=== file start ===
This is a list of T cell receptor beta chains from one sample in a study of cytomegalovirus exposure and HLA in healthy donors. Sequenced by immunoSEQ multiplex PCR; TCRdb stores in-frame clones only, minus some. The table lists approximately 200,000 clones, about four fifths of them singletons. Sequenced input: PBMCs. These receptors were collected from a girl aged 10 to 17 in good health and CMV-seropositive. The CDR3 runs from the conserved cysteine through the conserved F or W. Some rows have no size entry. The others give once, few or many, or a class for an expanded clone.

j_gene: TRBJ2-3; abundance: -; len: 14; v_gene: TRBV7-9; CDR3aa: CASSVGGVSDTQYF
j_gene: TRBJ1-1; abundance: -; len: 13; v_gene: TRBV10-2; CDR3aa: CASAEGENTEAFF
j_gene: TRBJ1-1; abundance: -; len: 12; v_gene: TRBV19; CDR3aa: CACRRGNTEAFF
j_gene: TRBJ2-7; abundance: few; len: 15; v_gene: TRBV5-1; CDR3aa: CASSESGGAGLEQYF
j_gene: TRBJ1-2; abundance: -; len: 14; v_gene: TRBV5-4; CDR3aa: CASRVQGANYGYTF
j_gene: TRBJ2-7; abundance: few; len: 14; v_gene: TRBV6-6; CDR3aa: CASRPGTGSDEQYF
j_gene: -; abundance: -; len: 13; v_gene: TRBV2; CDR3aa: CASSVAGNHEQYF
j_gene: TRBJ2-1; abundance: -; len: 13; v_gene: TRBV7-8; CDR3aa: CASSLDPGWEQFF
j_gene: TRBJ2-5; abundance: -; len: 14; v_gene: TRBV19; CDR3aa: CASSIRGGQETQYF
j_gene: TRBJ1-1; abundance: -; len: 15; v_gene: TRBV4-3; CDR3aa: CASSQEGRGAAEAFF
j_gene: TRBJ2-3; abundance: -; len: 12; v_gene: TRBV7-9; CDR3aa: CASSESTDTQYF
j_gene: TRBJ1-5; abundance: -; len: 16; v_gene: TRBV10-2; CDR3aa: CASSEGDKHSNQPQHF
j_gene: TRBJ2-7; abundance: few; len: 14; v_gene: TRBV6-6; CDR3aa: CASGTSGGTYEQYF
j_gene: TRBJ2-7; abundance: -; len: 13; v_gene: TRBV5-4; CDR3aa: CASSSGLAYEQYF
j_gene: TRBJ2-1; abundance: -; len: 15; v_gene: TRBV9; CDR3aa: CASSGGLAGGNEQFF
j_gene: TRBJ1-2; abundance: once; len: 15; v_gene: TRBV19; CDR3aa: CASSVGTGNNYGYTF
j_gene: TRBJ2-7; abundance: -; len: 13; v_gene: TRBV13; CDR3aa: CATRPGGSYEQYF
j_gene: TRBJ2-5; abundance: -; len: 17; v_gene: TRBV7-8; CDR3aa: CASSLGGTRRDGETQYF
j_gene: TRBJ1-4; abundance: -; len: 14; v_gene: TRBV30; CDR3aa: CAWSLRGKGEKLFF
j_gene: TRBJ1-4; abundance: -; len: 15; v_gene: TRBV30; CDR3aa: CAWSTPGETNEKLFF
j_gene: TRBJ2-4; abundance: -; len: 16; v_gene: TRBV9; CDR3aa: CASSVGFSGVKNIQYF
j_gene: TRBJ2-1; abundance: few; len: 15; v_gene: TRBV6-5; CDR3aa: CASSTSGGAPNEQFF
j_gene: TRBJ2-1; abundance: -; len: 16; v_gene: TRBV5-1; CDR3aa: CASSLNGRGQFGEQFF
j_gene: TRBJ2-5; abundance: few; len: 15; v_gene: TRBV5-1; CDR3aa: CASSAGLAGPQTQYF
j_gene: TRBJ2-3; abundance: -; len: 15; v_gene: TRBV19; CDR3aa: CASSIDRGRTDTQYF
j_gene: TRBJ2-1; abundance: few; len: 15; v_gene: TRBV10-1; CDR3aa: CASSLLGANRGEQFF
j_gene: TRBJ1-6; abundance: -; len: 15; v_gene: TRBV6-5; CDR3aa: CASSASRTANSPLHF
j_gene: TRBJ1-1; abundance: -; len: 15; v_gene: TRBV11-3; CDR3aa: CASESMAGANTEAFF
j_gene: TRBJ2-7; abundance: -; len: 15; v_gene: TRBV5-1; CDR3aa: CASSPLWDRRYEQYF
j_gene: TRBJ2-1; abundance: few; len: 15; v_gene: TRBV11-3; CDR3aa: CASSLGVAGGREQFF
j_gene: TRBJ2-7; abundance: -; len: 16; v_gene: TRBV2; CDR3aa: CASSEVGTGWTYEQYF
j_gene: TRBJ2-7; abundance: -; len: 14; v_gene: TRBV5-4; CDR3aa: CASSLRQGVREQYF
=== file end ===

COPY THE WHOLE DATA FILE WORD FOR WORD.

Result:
This is a list of T cell receptor beta chains from one sample in a study of cytomegalovirus exposure and HLA in healthy donors. Sequenced by immunoSEQ multiplex PCR; TCRdb stores in-frame clones only, minus some. The table lists approximately 200,000 clones, about four fifths of them singletons. Sequenced input: PBMCs. These receptors were collected from a girl aged 10 to 17 in good health and CMV-seropositive. The CDR3 runs from the conserved cysteine through the conserved F or W. Some rows have no size entry. The others give once, few or many, or a class for an expanded clone.

j_gene: TRBJ2-3; abundance: -; len: 14; v_gene: TRBV7-9; CDR3aa: CASSVGGVSDTQYF
j_gene: TRBJ1-1; abundance: -; len: 13; v_gene: TRBV10-2; CDR3aa: CASAEGENTEAFF
j_gene: TRBJ1-1; abundance: -; len: 12; v_gene: TRBV19; CDR3aa: CACRRGNTEAFF
j_gene: TRBJ2-7; abundance: few; len: 15; v_gene: TRBV5-1; CDR3aa: CASSESGGAGLEQYF
j_gene: TRBJ1-2; abundance: -; len: 14; v_gene: TRBV5-4; CDR3aa: CASRVQGANYGYTF
j_gene: TRBJ2-7; abundance: few; len: 14; v_gene: TRBV6-6; CDR3aa: CASRPGTGSDEQYF
j_gene: -; abundance: -; len: 13; v_gene: TRBV2; CDR3aa: CASSVAGNHEQYF
j_gene: TRBJ2-1; abundance: -; len: 13; v_gene: TRBV7-8; CDR3aa: CASSLDPGWEQFF
j_gene: TRBJ2-5; abundance: -; len: 14; v_gene: TRBV19; CDR3aa: CASSIRGGQETQYF
j_gene: TRBJ1-1; abundance: -; len: 15; v_gene: TRBV4-3; CDR3aa: CASSQEGRGAAEAFF
j_gene: TRBJ2-3; abundance: -; len: 12; v_gene: TRBV7-9; CDR3aa: CASSESTDTQYF
j_gene: TRBJ1-5; abundance: -; len: 16; v_gene: TRBV10-2; CDR3aa: CASSEGDKHSNQPQHF
j_gene: TRBJ2-7; abundance: few; len: 14; v_gene: TRBV6-6; CDR3aa: CASGTSGGTYEQYF
j_gene: TRBJ2-7; abundance: -; len: 13; v_gene: TRBV5-4; CDR3aa: CASSSGLAYEQYF
j_gene: TRBJ2-1; abundance: -; len: 15; v_gene: TRBV9; CDR3aa: CASSGGLAGGNEQFF
j_gene: TRBJ1-2; abundance: once; len: 15; v_gene: TRBV19; CDR3aa: CASSVGTGNNYGYTF
j_gene: TRBJ2-7; abundance: -; len: 13; v_gene: TRBV13; CDR3aa: CATRPGGSYEQYF
j_gene: TRBJ2-5; abundance: -; len: 17; v_gene: TRBV7-8; CDR3aa: CASSLGGTRRDGETQYF
j_gene: TRBJ1-4; abundance: -; len: 14; v_gene: TRBV30; CDR3aa: CAWSLRGKGEKLFF
j_gene: TRBJ1-4; abundance: -; len: 15; v_gene: TRBV30; CDR3aa: CAWSTPGETNEKLFF
j_gene: TRBJ2-4; abundance: -; len: 16; v_gene: TRBV9; CDR3aa: CASSVGFSGVKNIQYF
j_gene: TRBJ2-1; abundance: few; len: 15; v_gene: TRBV6-5; CDR3aa: CASSTSGGAPNEQFF
j_gene: TRBJ2-1; abundance: -; len: 16; v_gene: TRBV5-1; CDR3aa: CASSLNGRGQFGEQFF
j_gene: TRBJ2-5; abundance: few; len: 15; v_gene: TRBV5-1; CDR3aa: CASSAGLAGPQTQYF
j_gene: TRBJ2-3; abundance: -; len: 15; v_gene: TRBV19; CDR3aa: CASSIDRGRTDTQYF
j_gene: TRBJ2-1; abundance: few; len: 15; v_gene: TRBV10-1; CDR3aa: CASSLLGANRGEQFF
j_gene: TRBJ1-6; abundance: -; len: 15; v_gene: TRBV6-5; CDR3aa: CASSASRTANSPLHF
j_gene: TRBJ1-1; abundance: -; len: 15; v_gene: TRBV11-3; CDR3aa: CASESMAGANTEAFF
j_gene: TRBJ2-7; abundance: -; len: 15; v_gene: TRBV5-1; CDR3aa: CASSPLWDRRYEQYF
j_gene: TRBJ2-1; abundance: few; len: 15; v_gene: TRBV11-3; CDR3aa: CASSLGVAGGREQFF
j_gene: TRBJ2-7; abundance: -; len: 16; v_gene: TRBV2; CDR3aa: CASSEVGTGWTYEQYF
j_gene: TRBJ2-7; abundance: -; len: 14; v_gene: TRBV5-4; CDR3aa: CASSLRQGVREQYF